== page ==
JCWI Report: Impact of the Adult Dependent Relative Rules on Families

Yesterday, the Immigration Team at Lexlaw was invited to attend the launch for the Joint Council for the Welfare of Immigrants (JCWI) report on Adult Dependent Relative rule (ADR). The launch took place at the House of Commons and the ADR report presented was a collaboration between JCWI and BritCits, a family migration campaigning organisation. A panel of nine discussed their views of the Immigration Rule, as well as how they have been affected by ADR and also lead an open discussion amongst the attendees.

Requirements of ADR & Examples of Scenarios

The Adult Dependent Rule came into force in July 2012, the rule allows elderly parents or grandparents of a permanent resident of the UK to join their family here in the UK. According to the Immigration Rules in order for an adult to be eligible as a dependent he/she would have to provide the following evidence:

  • They require long-term personal care as a result of age, illness or disability;
  • They are unable to receive the required level of care in their native country;
  • They have no other family members or ties in the country they are residing; and
  • The sponsor must show that they can adequately maintain, accommodate and care for the relative.

The Home Office gave examples of success and unsuccessful scenarios:

An woman from India aged 70 years old. Her daughter lives in the UK; her son and his family live in the UAE. The daughter sends her mother money to pay for someone to do her cleaning, but is concerned that her mother is becoming increasingly frail and forgetful. This would not meet the criteria as the applicant is able to perform everyday tasks and/or has help available with these tasks.

Another example:

A married couple from Pakistan, both aged 70 years old. Their daughter lives in the UK. The wife requires long-term personal care owing to ill health and cannot perform everyday tasks for herself. The husband is in good health, but cannot provide his wife with the level of care she needs. They both want to come and live in the UK. The daughter can care for her mother full time in her home as she does not work whilst her husband provides the family with an income from his employment. Her sister in the UK will also help with care of the mother. The applicant provides the ECO with the planned care arrangements in the UK. This could meet the criteria if the applicant can demonstrate that they are unable even with the practical and financial help of the sponsor to obtain the required level of care in the country where they are living because it not available and there is no person in that country who can reasonably provide it or it is not affordable and other relevant criteria are met.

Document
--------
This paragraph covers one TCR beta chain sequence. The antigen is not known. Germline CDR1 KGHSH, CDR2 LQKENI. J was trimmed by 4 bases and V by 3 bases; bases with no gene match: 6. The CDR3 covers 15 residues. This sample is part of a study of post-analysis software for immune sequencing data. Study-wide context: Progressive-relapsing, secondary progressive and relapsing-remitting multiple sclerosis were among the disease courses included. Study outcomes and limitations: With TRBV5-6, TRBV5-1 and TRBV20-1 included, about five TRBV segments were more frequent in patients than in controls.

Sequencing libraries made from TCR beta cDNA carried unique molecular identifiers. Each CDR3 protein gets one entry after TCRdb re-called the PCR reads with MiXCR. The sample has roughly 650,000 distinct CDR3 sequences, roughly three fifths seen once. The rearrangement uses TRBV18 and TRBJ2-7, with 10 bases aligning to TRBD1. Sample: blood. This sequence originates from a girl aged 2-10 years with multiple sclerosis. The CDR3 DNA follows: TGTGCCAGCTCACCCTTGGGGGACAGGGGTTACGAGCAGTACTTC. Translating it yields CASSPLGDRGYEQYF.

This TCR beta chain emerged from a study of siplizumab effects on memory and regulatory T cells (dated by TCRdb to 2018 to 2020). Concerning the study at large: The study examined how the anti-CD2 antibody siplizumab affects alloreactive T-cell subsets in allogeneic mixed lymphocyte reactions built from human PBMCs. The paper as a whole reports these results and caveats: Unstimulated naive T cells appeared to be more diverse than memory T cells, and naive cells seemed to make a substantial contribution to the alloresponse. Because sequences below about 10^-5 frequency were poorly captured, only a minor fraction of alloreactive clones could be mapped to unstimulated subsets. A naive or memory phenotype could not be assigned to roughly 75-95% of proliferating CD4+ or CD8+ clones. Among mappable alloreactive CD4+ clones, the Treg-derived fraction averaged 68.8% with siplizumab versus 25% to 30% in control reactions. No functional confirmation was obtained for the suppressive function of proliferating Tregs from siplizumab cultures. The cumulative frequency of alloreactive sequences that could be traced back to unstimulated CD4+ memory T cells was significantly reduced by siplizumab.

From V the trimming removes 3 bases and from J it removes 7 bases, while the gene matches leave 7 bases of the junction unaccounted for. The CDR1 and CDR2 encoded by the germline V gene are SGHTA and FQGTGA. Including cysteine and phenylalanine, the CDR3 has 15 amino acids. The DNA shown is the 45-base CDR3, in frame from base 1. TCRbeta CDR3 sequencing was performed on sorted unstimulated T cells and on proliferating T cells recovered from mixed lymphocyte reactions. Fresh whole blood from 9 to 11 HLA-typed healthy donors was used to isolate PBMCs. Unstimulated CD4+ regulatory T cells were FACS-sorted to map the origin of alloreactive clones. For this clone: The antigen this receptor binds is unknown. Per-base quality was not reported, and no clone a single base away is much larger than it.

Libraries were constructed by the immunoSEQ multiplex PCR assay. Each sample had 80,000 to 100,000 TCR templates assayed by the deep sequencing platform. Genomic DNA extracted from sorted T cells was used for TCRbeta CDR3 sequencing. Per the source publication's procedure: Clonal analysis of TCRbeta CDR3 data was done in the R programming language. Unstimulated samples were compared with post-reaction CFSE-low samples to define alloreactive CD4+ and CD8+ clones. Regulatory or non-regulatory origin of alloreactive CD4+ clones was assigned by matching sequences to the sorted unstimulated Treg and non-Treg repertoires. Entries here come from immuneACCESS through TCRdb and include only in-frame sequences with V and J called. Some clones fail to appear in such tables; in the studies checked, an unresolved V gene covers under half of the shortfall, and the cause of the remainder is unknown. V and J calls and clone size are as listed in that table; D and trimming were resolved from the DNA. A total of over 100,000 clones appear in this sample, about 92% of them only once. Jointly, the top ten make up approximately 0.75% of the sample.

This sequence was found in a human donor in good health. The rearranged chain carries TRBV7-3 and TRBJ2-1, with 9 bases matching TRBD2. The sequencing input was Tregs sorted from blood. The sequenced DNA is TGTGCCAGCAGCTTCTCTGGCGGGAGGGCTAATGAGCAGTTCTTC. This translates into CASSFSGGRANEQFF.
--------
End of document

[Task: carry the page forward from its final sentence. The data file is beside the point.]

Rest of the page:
Financial Impacts on UK Families

According to the report which gathered data from 111 questionnaires, 18 interviews with individual who have been affected by the Immigration Rule and corresponding with lawyers who have clients seeking to make an application under ADR. 62% of participants of the questionnaire stated their parents are financially dependent on them, along with 80% expecting their parents to be financially dependent on them in the future. The cost of travel has a significant impact on families in the UK, with 63% citing that their children are unable to visit their grandparents abroad on a regular basis.

One interviewee who is affected by the ADR stated:

“Financially, one visit costs around £1,200, so 4 visits annually is about £6,000, which is about the mortgage on a 6 bedroom house for 1 year. It is not viable in the long term. People are limited in how much leave  they can take to care for parents, so this is a huge expense people have to pay to be with their families.”

Families affected by the ADR have also expressed the cost efficient benefit of having their parents come to the UK. They stated that having their children’s grandparents around them throughout their youth is both positive financially, as childcare at times can be unaffordable. Data showed the value of grandparental childcare in the UK as an estimated £7.3bn, 58% of participants in the questionnaire cited their or their partner’s reason for not working is down to childcare. The report also cited grandparents as being positive for their grandchildren’s development, socially and culturally.

Are you Affected by the Adult Dependent Relative Requirements?

Our team of experienced and professionally qualified immigration solicitors and barristers will be able to guide you through the process of making a visa application to the UK step by step and limit the possibility of failure by complying with the strict letter of law.

Contact us so that we can review your case and provide you with an assessment.

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